I can’t recall my state of mind, but I have to believe that Luis, Ramiro and Dantrell Davis were in my thoughts as I wrote later that year in the debut issue of Best of Chicago about the psychic struggle Chicagoans had been engaged in since the beginning of the century. Daniel Burnham’s “White City,” built for the 1893 World’s Columbian Exposition, had planted the desire for this place to be recognized as an urban and cultural power center—what Burnham called “a world-class city”—while, nearly simultaneously, Jane Addams and Upton Sinclair were advocating for urban centers where every citizen, common or highly accomplished, had a voice, a purpose and a place to call home. Over the years, Chicago, like most cities, had gotten the mix of those two perspectives wrong as often as it had gotten it right. In 1993, though, I claimed reasons for renewed hope. In part because of Dantrell’s death, an old plan to redevelop CHA complexes to make them safer and more livable had been revived and was beginning to receive funding; Ramiro was writing poetry and had helped organize a city-wide youth conference; and there was an impressive new library drawing attention to the South Loop, a building designed in the architectural spirit of Burnham and named to evoke the soul of Harold Washington.
In 1996, I left Chicago and returned to the San Francisco Bay Area where I’d been born. I continued writing and editing at San Francisco magazine, and then in 2000, I left journalism to write fiction and make art. As a journalist, I worked toward deadlines and in search of answers. Now, as an artist, time and truth are constantly being upended for me.
From afar, I’ve kept a news junkie’s eye on Chicago. I read that in 2011, Luis Rodriguez published a second memoir, “It Calls You Back,” which came out not long after his son Ramiro’s 2010 release from prison. Ramiro had served thirteen-and-a-half years for attempted murder; reports say that after his release he enrolled in college and was planning to be married. From Mick Dumke’s award-winning series “The shot that brought the projects down” that appeared in the Chicago Reader in October 2012, it seemed clear that while the physical specter of the CHA complexes were finally gone, a solution for many of the people who had been displaced had still not been found. Statistically, I understand, gang killings are still down in the city from what they were in 1993, but the chaotic, horrific, whack-a-mole nature of the violence that remains sounds—from a distance, anyway—like a terrible trade-off.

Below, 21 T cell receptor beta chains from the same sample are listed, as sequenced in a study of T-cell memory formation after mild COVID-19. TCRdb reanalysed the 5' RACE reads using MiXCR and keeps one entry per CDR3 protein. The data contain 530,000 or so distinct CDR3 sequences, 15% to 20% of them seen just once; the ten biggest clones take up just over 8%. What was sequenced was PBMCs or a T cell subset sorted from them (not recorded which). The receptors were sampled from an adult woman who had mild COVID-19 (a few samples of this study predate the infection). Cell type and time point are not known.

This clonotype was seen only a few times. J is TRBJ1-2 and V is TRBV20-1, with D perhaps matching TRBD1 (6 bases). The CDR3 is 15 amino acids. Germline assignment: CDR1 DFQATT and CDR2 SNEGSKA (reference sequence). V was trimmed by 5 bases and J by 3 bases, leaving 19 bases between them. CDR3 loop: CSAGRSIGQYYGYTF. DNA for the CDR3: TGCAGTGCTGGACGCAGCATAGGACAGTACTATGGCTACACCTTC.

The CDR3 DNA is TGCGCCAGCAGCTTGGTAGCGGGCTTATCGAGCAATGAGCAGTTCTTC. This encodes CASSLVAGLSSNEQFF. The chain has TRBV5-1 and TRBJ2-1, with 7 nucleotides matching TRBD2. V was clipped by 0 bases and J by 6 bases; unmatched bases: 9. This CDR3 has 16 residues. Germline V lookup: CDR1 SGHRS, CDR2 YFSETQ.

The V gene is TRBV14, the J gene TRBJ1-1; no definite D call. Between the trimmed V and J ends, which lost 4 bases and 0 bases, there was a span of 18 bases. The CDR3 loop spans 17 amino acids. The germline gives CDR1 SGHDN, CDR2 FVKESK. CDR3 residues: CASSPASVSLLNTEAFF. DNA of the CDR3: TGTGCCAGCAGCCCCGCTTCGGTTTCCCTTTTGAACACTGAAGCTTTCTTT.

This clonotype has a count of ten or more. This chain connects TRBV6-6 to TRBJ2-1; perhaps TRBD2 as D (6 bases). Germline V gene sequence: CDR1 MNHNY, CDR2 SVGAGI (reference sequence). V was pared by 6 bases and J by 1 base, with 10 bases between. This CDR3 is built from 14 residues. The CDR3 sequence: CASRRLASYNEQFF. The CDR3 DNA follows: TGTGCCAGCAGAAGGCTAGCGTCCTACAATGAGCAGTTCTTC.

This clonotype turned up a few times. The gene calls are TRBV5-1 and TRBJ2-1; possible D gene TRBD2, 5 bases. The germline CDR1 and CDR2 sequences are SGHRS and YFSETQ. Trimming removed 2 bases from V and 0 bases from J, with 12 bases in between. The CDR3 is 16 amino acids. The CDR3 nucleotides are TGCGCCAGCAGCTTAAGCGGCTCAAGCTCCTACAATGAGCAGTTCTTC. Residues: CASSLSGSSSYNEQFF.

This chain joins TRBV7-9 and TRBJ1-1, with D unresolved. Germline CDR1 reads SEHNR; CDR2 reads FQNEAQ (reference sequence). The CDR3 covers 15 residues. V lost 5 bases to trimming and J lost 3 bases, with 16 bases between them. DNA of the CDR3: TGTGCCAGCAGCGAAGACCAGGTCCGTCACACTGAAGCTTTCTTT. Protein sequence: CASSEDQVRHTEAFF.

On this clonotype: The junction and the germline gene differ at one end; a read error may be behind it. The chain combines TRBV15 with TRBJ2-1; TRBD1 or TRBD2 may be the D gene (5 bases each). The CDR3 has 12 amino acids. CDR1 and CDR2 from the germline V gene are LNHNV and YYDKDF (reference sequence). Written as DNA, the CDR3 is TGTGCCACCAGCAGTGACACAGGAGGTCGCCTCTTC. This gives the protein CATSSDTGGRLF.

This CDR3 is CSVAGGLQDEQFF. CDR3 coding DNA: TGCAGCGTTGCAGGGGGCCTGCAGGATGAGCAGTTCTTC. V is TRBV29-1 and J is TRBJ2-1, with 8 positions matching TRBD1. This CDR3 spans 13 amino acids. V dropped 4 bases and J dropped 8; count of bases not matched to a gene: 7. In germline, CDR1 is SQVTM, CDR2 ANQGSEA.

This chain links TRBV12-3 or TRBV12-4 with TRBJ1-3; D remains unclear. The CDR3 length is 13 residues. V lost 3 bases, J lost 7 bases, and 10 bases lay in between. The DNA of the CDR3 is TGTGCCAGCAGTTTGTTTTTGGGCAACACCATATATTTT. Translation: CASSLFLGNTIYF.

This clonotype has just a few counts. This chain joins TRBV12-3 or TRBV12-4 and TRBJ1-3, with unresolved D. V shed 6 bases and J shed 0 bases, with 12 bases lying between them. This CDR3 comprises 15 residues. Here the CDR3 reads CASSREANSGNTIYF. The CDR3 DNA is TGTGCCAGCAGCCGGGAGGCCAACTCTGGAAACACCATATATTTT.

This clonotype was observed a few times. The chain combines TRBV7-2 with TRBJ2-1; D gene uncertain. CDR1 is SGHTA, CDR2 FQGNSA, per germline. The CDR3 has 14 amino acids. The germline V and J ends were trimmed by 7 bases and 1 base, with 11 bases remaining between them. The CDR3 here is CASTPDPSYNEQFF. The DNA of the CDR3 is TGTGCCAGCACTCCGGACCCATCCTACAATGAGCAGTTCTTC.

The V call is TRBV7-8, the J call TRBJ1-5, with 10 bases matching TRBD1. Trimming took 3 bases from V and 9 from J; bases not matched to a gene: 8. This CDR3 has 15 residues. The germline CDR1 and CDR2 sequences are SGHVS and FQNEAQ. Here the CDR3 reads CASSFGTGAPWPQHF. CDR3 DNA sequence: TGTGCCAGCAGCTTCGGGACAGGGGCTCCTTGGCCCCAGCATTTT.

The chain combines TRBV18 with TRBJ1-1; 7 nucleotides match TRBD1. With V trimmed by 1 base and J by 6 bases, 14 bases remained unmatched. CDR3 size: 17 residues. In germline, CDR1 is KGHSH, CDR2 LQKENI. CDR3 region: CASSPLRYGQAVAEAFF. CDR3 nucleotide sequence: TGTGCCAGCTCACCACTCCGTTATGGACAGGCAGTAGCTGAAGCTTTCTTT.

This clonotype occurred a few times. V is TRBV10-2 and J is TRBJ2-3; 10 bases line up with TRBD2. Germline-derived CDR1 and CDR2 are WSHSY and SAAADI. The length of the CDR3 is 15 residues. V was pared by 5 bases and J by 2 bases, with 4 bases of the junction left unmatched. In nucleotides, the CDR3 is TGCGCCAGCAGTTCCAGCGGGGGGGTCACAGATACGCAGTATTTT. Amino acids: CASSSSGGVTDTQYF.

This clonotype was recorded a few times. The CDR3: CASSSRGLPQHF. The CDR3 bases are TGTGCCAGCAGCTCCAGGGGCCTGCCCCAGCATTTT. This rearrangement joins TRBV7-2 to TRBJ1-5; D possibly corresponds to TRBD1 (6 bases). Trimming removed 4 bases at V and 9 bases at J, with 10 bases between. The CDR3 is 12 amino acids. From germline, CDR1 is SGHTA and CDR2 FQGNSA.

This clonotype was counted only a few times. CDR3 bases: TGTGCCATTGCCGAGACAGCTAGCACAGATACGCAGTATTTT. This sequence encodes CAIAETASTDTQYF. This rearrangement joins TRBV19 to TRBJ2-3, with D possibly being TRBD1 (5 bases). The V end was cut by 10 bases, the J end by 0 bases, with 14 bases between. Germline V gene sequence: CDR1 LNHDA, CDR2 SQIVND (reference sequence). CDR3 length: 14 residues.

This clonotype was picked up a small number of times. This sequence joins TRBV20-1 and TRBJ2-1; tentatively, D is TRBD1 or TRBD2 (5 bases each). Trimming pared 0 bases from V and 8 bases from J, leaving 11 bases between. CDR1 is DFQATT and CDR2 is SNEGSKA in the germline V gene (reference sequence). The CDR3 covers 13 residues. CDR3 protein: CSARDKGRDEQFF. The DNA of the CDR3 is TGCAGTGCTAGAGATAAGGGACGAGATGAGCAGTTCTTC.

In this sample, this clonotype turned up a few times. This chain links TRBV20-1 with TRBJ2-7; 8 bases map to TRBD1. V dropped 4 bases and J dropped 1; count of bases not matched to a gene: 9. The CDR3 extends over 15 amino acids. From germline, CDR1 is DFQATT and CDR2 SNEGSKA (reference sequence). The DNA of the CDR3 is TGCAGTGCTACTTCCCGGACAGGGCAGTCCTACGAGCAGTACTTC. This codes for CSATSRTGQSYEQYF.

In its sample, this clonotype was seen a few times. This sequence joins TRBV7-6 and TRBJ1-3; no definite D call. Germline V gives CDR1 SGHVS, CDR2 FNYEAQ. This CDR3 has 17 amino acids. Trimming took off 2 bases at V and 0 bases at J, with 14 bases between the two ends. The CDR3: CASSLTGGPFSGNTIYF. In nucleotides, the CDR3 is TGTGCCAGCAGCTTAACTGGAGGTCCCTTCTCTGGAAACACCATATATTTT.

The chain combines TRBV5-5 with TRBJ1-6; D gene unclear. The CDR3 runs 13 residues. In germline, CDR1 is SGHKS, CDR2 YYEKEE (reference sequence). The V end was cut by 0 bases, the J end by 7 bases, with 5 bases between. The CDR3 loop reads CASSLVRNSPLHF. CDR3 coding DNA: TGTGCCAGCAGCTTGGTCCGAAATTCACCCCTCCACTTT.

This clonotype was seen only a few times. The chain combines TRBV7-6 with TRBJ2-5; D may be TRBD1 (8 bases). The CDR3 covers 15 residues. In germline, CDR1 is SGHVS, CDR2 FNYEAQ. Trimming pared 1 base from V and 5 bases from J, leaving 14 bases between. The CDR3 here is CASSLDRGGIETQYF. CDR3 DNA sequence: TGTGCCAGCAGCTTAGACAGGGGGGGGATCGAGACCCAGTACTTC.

A reporter friend still living in Chicago tells me that while the Harold Washington Library is well used and remains a beautiful structure, it never became the deeply engaging cultural hub that I and others had hoped it would become. My friend reminded me that the building was a product of the early 1990s, meaning of the fear that city planners felt back then, which pushed them to design in buffers to potential violence at street level. As a result, people have to walk a ways to get to useable space inside.
But I also sense that the expansion of the Riverwalk in recent years has injected fresh vitality into the city’s downtown. The photographs I’ve seen are spectacular. They make me long for the city that taught me how deeply complicated human beings are, but also how much other people can change us, for the better, if we have the courage to open up.